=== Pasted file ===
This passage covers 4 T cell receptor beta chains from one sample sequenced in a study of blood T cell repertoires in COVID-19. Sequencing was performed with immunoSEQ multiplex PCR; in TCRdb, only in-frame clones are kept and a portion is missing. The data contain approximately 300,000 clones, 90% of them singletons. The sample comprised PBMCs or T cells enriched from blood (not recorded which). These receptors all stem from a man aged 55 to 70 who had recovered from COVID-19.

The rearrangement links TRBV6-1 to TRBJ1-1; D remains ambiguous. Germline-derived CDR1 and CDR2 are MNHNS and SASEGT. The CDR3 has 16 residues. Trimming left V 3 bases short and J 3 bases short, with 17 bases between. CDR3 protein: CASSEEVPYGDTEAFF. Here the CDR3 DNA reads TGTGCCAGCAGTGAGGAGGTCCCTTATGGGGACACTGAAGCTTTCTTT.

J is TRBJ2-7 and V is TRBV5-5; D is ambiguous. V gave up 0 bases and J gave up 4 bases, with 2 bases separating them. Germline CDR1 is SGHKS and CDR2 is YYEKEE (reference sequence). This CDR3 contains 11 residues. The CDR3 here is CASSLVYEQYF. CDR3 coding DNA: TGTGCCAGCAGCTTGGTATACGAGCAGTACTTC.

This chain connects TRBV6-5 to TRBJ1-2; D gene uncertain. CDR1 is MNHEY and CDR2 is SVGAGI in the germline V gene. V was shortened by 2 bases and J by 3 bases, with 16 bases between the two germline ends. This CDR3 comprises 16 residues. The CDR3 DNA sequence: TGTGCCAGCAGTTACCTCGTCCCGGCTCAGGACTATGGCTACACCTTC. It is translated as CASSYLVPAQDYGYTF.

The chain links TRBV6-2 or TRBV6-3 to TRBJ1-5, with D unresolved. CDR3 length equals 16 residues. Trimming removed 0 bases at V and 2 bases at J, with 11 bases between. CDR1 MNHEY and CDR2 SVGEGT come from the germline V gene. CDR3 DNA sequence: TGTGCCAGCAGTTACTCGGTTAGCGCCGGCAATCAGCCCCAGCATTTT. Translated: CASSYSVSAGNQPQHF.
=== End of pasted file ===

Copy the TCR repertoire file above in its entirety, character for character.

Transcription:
This passage covers 4 T cell receptor beta chains from one sample sequenced in a study of blood T cell repertoires in COVID-19. Sequencing was performed with immunoSEQ multiplex PCR; in TCRdb, only in-frame clones are kept and a portion is missing. The data contain approximately 300,000 clones, 90% of them singletons. The sample comprised PBMCs or T cells enriched from blood (not recorded which). These receptors all stem from a man aged 55 to 70 who had recovered from COVID-19.

The rearrangement links TRBV6-1 to TRBJ1-1; D remains ambiguous. Germline-derived CDR1 and CDR2 are MNHNS and SASEGT. The CDR3 has 16 residues. Trimming left V 3 bases short and J 3 bases short, with 17 bases between. CDR3 protein: CASSEEVPYGDTEAFF. Here the CDR3 DNA reads TGTGCCAGCAGTGAGGAGGTCCCTTATGGGGACACTGAAGCTTTCTTT.

J is TRBJ2-7 and V is TRBV5-5; D is ambiguous. V gave up 0 bases and J gave up 4 bases, with 2 bases separating them. Germline CDR1 is SGHKS and CDR2 is YYEKEE (reference sequence). This CDR3 contains 11 residues. The CDR3 here is CASSLVYEQYF. CDR3 coding DNA: TGTGCCAGCAGCTTGGTATACGAGCAGTACTTC.

This chain connects TRBV6-5 to TRBJ1-2; D gene uncertain. CDR1 is MNHEY and CDR2 is SVGAGI in the germline V gene. V was shortened by 2 bases and J by 3 bases, with 16 bases between the two germline ends. This CDR3 comprises 16 residues. The CDR3 DNA sequence: TGTGCCAGCAGTTACCTCGTCCCGGCTCAGGACTATGGCTACACCTTC. It is translated as CASSYLVPAQDYGYTF.

The chain links TRBV6-2 or TRBV6-3 to TRBJ1-5, with D unresolved. CDR3 length equals 16 residues. Trimming removed 0 bases at V and 2 bases at J, with 11 bases between. CDR1 MNHEY and CDR2 SVGEGT come from the germline V gene. CDR3 DNA sequence: TGTGCCAGCAGTTACTCGGTTAGCGCCGGCAATCAGCCCCAGCATTTT. Translated: CASSYSVSAGNQPQHF.